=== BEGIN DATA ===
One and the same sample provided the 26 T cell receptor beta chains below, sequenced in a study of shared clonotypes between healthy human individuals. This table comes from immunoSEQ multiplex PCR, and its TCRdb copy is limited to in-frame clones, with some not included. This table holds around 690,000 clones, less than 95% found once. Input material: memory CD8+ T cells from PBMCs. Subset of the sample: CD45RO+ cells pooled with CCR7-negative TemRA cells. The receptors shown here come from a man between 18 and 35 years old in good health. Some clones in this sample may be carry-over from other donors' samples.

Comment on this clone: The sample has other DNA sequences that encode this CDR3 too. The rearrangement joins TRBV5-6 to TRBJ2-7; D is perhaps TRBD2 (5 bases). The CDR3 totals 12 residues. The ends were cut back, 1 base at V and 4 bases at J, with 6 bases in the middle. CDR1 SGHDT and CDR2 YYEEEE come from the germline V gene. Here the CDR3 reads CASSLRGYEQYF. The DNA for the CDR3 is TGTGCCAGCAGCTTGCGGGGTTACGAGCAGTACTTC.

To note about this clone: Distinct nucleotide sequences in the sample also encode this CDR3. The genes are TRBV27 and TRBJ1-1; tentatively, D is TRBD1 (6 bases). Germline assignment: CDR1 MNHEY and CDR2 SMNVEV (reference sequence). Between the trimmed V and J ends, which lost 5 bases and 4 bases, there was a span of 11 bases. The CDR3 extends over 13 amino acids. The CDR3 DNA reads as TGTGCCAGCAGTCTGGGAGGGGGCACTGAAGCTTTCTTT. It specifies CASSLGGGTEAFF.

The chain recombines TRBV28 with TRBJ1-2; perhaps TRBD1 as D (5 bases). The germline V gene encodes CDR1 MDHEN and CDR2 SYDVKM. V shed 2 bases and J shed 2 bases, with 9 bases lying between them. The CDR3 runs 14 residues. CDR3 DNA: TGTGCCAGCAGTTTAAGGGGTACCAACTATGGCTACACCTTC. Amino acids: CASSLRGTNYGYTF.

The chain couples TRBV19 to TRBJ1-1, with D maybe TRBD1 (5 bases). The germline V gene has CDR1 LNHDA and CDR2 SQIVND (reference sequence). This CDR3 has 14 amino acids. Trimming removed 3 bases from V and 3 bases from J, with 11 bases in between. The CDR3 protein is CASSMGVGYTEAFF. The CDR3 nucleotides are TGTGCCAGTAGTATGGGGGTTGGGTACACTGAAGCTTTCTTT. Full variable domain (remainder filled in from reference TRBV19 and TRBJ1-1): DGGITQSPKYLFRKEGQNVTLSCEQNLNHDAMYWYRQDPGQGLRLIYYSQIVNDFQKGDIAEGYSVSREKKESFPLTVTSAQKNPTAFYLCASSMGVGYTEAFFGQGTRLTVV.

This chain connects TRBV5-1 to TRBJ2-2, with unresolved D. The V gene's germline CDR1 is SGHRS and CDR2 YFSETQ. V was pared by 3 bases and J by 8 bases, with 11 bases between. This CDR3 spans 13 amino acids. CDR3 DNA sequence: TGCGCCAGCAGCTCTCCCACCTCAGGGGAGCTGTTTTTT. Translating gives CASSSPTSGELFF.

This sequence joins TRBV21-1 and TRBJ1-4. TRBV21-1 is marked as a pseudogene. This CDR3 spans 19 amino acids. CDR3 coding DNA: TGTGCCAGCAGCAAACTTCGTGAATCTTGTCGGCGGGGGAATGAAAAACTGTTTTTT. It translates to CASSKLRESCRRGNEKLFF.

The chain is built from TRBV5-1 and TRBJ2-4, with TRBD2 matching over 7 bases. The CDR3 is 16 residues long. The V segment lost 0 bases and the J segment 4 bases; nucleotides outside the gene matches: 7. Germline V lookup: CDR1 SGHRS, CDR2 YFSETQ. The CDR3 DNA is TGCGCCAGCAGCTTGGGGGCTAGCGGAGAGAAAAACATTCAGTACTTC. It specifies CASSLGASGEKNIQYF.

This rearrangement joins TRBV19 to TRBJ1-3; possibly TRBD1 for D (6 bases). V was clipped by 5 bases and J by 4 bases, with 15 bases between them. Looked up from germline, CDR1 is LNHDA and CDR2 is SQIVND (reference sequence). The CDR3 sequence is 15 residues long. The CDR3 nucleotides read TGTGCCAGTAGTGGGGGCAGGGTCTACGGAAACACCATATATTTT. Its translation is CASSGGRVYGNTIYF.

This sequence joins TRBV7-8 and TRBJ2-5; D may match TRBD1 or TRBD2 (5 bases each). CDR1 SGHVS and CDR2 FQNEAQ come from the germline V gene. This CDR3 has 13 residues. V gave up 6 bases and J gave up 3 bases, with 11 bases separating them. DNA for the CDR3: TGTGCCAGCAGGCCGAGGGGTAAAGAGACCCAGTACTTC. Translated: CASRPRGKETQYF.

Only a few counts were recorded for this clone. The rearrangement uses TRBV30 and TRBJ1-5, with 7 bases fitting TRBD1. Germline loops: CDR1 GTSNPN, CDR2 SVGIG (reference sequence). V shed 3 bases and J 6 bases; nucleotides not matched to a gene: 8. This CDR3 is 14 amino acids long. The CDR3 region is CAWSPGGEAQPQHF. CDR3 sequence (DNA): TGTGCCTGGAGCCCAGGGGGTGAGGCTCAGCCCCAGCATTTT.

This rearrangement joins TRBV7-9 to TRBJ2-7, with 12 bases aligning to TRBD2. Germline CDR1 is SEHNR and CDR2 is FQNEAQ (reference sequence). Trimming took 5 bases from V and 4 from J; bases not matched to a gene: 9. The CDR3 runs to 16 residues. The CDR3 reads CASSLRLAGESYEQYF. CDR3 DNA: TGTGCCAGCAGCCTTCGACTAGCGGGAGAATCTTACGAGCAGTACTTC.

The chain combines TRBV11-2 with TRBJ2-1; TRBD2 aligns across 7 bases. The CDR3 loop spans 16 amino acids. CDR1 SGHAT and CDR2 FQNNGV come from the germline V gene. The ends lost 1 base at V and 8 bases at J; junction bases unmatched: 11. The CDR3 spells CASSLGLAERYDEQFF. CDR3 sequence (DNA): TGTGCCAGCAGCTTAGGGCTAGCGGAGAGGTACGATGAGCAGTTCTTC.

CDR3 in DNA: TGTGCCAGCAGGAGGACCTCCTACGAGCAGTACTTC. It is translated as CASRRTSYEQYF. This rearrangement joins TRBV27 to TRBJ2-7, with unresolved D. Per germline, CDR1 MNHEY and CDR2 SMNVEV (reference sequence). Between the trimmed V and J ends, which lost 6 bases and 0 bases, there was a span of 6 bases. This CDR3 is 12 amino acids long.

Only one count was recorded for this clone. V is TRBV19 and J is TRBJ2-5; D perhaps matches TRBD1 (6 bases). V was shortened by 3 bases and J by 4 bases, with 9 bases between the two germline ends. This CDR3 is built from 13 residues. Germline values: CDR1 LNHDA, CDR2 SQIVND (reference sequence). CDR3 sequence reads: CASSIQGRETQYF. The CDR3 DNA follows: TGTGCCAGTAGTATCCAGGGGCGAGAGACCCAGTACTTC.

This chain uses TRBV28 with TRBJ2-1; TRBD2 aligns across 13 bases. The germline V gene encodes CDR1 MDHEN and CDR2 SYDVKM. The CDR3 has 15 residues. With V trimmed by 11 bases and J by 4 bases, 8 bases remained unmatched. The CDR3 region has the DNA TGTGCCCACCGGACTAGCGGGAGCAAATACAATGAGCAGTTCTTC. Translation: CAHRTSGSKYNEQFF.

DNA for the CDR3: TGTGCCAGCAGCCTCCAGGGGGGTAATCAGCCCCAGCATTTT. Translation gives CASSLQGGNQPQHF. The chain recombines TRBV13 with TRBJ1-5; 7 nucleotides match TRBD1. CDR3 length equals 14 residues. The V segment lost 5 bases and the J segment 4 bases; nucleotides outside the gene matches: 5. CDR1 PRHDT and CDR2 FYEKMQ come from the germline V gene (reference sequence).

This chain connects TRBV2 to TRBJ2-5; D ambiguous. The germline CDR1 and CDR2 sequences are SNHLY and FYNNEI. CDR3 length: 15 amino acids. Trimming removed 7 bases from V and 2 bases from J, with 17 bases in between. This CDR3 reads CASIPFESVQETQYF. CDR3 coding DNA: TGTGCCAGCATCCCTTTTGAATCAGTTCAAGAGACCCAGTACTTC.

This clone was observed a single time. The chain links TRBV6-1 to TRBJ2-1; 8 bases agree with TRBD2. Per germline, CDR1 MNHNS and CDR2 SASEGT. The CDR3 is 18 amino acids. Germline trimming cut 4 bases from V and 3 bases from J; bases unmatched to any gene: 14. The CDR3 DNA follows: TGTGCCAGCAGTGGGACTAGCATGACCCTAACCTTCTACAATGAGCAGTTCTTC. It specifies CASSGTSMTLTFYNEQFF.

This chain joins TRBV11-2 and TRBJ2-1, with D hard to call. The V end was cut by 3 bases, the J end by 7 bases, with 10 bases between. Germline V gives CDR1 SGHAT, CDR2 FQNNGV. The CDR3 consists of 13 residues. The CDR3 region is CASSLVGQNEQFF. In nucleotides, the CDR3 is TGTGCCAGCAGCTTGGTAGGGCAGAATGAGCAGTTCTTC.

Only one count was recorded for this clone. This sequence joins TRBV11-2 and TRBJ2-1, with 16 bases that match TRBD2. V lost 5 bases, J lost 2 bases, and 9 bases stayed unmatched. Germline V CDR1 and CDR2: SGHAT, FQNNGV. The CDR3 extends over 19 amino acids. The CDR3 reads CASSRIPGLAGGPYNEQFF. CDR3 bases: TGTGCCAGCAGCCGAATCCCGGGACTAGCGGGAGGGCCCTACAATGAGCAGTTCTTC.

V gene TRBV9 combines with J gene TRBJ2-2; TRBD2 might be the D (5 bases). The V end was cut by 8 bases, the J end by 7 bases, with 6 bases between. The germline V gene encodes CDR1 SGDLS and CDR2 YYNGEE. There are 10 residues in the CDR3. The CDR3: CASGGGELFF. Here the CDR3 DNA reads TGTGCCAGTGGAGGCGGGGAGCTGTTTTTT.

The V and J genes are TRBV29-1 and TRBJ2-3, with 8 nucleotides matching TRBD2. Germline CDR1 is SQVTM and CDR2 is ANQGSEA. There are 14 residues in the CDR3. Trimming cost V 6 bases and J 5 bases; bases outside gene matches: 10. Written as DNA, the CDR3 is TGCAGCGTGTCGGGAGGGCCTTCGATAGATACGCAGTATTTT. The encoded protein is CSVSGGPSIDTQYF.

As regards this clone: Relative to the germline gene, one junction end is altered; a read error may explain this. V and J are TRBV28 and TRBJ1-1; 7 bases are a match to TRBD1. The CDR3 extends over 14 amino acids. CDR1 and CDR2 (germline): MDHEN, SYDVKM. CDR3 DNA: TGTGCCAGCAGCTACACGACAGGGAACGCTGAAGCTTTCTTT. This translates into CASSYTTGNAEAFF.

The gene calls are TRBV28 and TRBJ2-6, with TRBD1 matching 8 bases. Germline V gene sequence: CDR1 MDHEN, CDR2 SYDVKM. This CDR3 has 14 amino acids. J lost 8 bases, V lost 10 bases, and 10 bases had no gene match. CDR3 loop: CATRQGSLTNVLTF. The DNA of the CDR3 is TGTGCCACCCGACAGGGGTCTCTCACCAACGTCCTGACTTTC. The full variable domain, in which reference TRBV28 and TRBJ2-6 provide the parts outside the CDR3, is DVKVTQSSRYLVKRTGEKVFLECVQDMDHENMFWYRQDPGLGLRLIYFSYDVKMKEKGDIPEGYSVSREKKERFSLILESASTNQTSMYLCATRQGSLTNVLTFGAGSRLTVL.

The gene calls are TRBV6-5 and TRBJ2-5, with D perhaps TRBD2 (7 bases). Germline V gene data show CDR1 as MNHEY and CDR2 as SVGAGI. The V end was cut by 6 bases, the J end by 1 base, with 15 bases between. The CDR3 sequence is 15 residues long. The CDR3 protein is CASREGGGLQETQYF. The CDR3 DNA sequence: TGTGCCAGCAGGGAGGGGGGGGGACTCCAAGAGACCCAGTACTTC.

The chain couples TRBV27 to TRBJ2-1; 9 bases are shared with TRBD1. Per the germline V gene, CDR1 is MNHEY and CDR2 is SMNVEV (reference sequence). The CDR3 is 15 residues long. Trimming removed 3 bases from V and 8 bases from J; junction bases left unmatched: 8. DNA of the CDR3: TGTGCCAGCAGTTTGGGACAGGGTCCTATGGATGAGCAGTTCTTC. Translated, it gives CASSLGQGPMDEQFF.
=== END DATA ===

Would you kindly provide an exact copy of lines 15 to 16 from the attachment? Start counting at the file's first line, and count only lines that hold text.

Only one count was recorded for this clone. V is TRBV19 and J is TRBJ2-5; D perhaps matches TRBD1 (6 bases). V was shortened by 3 bases and J by 4 bases, with 9 bases between the two germline ends. This CDR3 is built from 13 residues. Germline values: CDR1 LNHDA, CDR2 SQIVND (reference sequence). CDR3 sequence reads: CASSIQGRETQYF. The CDR3 DNA follows: TGTGCCAGTAGTATCCAGGGGCGAGAGACCCAGTACTTC.

This chain uses TRBV28 with TRBJ2-1; TRBD2 aligns across 13 bases. The germline V gene encodes CDR1 MDHEN and CDR2 SYDVKM. The CDR3 has 15 residues. With V trimmed by 11 bases and J by 4 bases, 8 bases remained unmatched. The CDR3 region has the DNA TGTGCCCACCGGACTAGCGGGAGCAAATACAATGAGCAGTTCTTC. Translation: CAHRTSGSKYNEQFF.